"As one teacher put it, teachers who collaborate are 'not just good teachers, they're good people.'" Thomas J. Sergiovanni
"Creeping fears of competition, exposure of shortcomings, and discomfiting criticism often discourage open exchange... http://tl.gd/814q13
"[Contrived collegiality] can be seen in initiatives such as peer coaching, mentor teaching, joint planning and spe... http://tl.gd/814t9k
This feels like the kind of situation I have been placed in the most in the past few years as a technology integration specialist. I only started to recognize the "contrived" nature of this recently. A couple months ago Lucy Grey posted a question on Twitter asking for examples of schools with mobile learning initiatives. I responded with a question that perhaps sounded more snappy and critical than I meant to questioning the reason to limit research to "initiatives." I also mentioned that I thought that by limiting a data set to data collected by work done as the result of an "initiative" might miss some of the most important data on a topic like mobile learning. I really didn't want to sound as snappy or overly critical as I fear I came across but when she asked that question this issue was on my mind and that tweet struck a nerve.
There is a big difference between the outcome of an initiative, special project, or grant and the natural outcome that stems from capacity and allowance. So much of what we attempt to do in education under the guise of "special project," "grant," or "initiative" could be done with simple policy changes. Is it better to haul in buckets of water or create irrigation systems for your crops? But, then I do understand that sometimes an initiative is necessary to put into motion what policy has been crafted to allow, no matter how "contrived" it is.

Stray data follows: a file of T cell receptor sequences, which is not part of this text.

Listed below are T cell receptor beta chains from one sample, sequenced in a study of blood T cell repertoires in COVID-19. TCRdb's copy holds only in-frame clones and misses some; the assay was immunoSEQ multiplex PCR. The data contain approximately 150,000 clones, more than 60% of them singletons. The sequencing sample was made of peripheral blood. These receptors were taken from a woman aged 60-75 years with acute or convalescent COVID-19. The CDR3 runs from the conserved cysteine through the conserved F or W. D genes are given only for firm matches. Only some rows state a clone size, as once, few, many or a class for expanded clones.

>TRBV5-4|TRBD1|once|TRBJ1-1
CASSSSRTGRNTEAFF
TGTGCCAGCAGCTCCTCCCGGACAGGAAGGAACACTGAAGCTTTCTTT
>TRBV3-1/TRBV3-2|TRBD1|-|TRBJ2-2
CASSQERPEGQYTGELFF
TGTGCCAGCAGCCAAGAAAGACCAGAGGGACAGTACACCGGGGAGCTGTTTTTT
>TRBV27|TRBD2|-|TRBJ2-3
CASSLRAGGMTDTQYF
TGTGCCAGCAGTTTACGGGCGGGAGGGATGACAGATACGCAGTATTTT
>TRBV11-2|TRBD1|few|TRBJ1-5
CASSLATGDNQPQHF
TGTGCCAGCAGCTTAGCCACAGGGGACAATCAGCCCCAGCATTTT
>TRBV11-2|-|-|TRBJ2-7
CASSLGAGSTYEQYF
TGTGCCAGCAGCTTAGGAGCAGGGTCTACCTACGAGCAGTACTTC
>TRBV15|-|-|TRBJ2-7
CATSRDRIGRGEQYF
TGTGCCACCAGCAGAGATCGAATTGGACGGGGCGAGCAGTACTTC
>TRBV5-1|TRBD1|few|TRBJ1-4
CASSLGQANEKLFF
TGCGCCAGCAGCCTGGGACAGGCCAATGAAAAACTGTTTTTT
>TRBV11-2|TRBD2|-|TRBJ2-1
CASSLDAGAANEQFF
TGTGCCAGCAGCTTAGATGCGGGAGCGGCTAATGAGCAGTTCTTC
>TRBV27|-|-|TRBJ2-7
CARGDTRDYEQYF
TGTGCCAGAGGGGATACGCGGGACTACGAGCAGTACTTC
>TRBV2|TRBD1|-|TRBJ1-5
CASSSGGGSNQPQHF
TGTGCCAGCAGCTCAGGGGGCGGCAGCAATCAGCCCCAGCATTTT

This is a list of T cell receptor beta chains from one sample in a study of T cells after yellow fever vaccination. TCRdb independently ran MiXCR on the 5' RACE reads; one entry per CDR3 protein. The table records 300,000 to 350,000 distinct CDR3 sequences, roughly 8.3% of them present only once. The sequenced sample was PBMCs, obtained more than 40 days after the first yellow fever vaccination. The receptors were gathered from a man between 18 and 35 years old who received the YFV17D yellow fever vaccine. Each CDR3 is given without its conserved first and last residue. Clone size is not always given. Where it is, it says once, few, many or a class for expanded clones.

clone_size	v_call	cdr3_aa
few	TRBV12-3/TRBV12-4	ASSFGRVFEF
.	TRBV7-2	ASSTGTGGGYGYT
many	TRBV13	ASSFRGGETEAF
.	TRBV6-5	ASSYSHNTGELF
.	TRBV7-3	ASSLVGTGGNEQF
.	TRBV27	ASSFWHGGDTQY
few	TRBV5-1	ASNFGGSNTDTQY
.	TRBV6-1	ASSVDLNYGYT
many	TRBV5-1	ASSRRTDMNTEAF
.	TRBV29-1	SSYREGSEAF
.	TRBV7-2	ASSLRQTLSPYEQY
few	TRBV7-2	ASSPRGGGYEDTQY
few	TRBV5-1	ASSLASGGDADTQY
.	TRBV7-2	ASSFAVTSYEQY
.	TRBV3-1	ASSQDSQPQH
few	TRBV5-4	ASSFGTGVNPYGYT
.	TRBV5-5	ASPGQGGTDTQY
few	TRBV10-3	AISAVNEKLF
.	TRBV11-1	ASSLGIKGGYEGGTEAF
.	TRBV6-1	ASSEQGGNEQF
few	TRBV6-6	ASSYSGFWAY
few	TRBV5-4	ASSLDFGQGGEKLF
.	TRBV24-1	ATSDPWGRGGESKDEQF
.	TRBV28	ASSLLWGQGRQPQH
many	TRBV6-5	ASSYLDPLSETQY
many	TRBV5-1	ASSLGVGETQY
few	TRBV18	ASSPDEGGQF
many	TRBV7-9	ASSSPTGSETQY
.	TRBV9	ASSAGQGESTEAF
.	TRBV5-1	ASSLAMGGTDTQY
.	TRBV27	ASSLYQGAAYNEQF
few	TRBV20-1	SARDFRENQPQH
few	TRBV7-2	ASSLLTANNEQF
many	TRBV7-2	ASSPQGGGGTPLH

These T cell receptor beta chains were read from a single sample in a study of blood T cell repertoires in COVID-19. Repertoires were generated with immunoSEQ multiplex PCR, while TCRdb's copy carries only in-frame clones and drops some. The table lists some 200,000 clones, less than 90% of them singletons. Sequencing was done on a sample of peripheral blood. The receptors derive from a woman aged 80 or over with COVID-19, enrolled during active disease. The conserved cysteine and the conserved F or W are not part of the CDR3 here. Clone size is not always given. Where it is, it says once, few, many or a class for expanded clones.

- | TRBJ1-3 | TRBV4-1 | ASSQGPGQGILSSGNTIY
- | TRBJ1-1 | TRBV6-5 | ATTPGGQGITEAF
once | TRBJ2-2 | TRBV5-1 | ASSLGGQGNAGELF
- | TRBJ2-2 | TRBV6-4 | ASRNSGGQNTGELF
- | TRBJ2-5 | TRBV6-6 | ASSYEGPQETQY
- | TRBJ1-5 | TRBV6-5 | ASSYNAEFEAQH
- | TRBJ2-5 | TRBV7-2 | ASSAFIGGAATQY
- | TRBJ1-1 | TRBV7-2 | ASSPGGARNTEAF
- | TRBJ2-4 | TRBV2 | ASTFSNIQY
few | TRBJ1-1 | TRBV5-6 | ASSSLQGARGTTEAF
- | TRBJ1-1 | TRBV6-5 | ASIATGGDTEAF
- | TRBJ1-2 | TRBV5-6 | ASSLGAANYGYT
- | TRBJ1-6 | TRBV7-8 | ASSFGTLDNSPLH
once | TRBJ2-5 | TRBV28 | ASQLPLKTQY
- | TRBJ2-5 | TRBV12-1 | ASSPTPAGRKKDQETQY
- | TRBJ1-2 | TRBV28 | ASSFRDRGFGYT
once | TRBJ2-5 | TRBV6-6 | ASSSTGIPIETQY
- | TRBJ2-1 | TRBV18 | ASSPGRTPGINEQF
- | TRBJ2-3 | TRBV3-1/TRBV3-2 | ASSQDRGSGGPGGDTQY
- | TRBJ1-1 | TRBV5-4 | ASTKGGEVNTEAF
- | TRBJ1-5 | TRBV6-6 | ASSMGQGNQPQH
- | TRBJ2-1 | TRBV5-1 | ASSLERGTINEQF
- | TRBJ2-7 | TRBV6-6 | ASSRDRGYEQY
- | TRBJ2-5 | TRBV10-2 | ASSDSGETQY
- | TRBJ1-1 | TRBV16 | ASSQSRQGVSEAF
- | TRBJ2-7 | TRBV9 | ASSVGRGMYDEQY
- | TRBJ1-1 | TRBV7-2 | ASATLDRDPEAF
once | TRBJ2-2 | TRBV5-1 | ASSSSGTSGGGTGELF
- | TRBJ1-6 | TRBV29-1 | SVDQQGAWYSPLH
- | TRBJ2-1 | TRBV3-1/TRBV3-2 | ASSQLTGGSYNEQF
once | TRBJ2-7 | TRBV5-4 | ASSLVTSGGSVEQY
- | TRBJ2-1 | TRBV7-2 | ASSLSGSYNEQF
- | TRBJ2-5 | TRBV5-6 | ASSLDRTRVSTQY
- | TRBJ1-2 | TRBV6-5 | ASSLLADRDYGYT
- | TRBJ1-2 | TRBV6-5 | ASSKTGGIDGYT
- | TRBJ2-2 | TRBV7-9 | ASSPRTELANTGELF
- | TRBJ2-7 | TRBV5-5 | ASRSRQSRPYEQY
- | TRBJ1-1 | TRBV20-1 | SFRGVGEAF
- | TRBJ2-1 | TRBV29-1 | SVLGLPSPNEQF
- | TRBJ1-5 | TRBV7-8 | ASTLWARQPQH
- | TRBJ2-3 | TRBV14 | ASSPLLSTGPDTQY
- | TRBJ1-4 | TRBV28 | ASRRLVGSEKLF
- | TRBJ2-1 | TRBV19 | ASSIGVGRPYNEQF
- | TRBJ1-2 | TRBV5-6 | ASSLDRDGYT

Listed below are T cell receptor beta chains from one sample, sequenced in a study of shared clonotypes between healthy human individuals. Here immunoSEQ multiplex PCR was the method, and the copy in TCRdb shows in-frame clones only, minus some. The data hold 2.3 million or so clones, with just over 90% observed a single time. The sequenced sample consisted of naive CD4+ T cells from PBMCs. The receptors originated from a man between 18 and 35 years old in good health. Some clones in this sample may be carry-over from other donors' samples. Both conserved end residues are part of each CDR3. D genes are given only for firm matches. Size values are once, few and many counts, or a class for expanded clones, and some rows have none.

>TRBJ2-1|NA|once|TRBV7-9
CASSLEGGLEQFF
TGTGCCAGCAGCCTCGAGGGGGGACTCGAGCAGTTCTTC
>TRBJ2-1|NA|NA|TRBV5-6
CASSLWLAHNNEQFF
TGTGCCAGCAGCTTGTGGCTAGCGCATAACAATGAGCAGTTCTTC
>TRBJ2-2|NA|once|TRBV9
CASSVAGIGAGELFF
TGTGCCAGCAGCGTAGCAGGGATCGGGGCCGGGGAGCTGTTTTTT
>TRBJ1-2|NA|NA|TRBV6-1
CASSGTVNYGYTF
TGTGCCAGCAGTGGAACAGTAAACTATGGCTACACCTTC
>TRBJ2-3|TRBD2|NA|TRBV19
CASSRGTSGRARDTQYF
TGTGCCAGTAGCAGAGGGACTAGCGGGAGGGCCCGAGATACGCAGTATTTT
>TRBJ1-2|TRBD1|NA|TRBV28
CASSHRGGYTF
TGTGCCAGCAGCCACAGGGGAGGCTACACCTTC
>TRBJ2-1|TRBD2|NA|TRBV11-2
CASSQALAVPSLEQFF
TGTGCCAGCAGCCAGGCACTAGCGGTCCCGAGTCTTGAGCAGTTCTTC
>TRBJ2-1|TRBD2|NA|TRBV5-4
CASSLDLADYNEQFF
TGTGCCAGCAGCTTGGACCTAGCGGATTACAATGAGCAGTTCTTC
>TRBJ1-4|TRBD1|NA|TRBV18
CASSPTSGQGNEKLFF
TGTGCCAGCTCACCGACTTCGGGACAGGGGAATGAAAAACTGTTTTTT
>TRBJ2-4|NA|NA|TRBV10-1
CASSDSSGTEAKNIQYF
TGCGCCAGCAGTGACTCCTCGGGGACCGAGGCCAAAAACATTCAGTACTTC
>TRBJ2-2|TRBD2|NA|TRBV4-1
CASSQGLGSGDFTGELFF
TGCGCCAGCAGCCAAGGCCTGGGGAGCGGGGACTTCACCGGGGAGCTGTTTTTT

"much of what passes in schools as collegiality is really congeniality." Thomas J. Sergiovanni
"When goals are seen as objectives, there is a tilt toward bureaucratic and technical-rational authority. When goal... http://tl.gd/815epn
"As the management system becomes increasingly complex, the discretion of teachers is narrowed. Their behavior beco... http://tl.gd/815ive
Thomas J. Sergiovanni's book 'Moral Leadership' has been driving me crazy. Thank you @chrislehmann for recommending it. ...
@anderscj Isn't it just brilliant?
...I'm afraid my reflective blog posts on the book are going to jeopardize my employment futures.
@anderscj Why would they? BTW- thank you for them; I enjoy very much!
@TeacherTara08 reflection on Sergiovanni would entail drawing from my own exp as a teacher. Might alienate my references.
@chrislehmann the parts about professionalism vs subordination get under my skin. I've definitely exp those paradoxes.
@chrislehmann in many ways Sergiovanni demonstrates how administration is often simply a racket & in the way of good healthy lrning envrnmts
@anderscj Yep... his book pretty much informs how I try to run SLA.